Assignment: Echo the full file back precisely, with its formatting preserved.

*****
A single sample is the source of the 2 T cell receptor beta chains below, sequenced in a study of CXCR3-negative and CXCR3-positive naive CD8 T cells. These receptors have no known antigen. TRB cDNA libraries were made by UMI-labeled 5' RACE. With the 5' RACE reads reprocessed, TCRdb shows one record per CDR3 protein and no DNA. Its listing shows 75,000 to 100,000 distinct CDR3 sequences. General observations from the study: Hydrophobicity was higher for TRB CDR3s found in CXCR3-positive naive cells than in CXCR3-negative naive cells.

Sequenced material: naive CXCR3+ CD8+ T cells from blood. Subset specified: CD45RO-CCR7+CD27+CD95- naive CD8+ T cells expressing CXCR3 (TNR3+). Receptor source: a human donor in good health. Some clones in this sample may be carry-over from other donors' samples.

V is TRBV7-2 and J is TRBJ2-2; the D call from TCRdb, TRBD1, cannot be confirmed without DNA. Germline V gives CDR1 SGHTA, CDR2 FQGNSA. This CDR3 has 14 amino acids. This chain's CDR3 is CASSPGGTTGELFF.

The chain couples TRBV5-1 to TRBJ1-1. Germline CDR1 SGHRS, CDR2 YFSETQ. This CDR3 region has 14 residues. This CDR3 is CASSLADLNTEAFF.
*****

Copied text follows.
A single sample is the source of the 2 T cell receptor beta chains below, sequenced in a study of CXCR3-negative and CXCR3-positive naive CD8 T cells. These receptors have no known antigen. TRB cDNA libraries were made by UMI-labeled 5' RACE. With the 5' RACE reads reprocessed, TCRdb shows one record per CDR3 protein and no DNA. Its listing shows 75,000 to 100,000 distinct CDR3 sequences. General observations from the study: Hydrophobicity was higher for TRB CDR3s found in CXCR3-positive naive cells than in CXCR3-negative naive cells.

Sequenced material: naive CXCR3+ CD8+ T cells from blood. Subset specified: CD45RO-CCR7+CD27+CD95- naive CD8+ T cells expressing CXCR3 (TNR3+). Receptor source: a human donor in good health. Some clones in this sample may be carry-over from other donors' samples.

V is TRBV7-2 and J is TRBJ2-2; the D call from TCRdb, TRBD1, cannot be confirmed without DNA. Germline V gives CDR1 SGHTA, CDR2 FQGNSA. This CDR3 has 14 amino acids. This chain's CDR3 is CASSPGGTTGELFF.

The chain couples TRBV5-1 to TRBJ1-1. Germline CDR1 SGHRS, CDR2 YFSETQ. This CDR3 region has 14 residues. This CDR3 is CASSLADLNTEAFF.